In 2008, a movie titled “Fireproof” was the highest grossing independent film of the year. The movie received mixed reviews from critics and to the naysayers’ dismay, raked in $33 million! The plot revolves around a married couple who has their share of issues and is seeking divorce. They realize their relationship needs to be fireproof in order to survive, meaning the union cannot easily be destroyed.
It is amazing to me that sometimes we miss great opportunities to keep our careers in tact by making minor adjustments that have significant impacts. There are external events that are out of our control, such as displacements, layoffs, facility closings, etc. On the other hand, there are things that are well within our control. We make decisions daily, and deciding to fireproof your career is no different. The question is whether or not you want to and are willing to do what it takes.
In order to fireproof your career, you must:
Be a leader: This means understanding the bigger picture and allowing your greater self to emerge. Perhaps being vocal about business improvements is a place to start, being mindful of the right place and time to introduce suggestions.
Also, keep in mind that thinking not just about yourself and your position, but about the overall goals of the organization is a leadership skill. Leaders help others, whether that is your peer or your supervisor, a true leader has a global perspective.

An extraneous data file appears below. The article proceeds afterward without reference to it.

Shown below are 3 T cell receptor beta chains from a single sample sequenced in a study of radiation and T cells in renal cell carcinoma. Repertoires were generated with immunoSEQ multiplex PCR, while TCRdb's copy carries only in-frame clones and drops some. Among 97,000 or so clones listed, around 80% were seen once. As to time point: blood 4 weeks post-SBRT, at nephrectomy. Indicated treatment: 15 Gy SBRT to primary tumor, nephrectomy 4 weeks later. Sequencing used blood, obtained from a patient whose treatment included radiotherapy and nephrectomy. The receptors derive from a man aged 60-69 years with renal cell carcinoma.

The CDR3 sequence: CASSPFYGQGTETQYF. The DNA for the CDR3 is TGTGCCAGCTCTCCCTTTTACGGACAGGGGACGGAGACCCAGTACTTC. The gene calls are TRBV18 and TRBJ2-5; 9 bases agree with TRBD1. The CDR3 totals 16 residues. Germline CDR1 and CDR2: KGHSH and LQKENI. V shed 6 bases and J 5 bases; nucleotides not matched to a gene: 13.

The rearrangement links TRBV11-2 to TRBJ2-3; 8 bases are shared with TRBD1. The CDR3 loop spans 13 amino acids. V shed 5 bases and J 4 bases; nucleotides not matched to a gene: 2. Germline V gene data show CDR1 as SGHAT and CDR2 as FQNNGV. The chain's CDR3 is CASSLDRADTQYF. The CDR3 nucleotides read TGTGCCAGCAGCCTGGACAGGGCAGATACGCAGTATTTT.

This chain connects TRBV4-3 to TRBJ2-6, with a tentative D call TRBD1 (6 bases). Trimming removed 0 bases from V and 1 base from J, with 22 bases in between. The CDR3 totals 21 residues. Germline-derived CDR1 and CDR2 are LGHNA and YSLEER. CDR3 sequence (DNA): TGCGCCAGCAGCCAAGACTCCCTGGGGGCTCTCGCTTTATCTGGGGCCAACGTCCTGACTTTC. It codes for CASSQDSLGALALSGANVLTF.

Be positive: Don’t complain about the state of the economy, rising gas prices, the company, or your co-workers–focus on the positive. Be optimistic about the organization, and focus on steps you can take to have a positive impact on its future. Steering clear of gossip and negative people will allow you to remain positive over time.
Reduce costs: Saving your company money will show others that you understand profitability and this alone will give you a competitive advantage in the workplace.
Be a team player: This skill will never go out of style. Everyone is a part of a larger team, so the way you function with others determines whether or not you are ready for the next level in your career. Is relationship building a strength for you? Do you communicate effectively? On a scale of 1 to 5, with 5 being the best, how would you rate yourself in terms of collaboration?
If you have made the choice to fireproof your career, there are countless additional things you can do. Temporarily or inconsistently doing anything will never yield exemplary results. In other words, fireproofing your career is something that you must constantly strive to do. In the face of layoffs, displacements, and the like, employee retention is typically discussed. Leaders within organizations who make retention decisions don’t keep average employees when displacements are in order. Why? Simply put, average employees produce average results. Great corporations didn’t surpass their competitors by being average, and you as an employee can’t afford to be average. Fireproof your career, and I promise you will not regret it.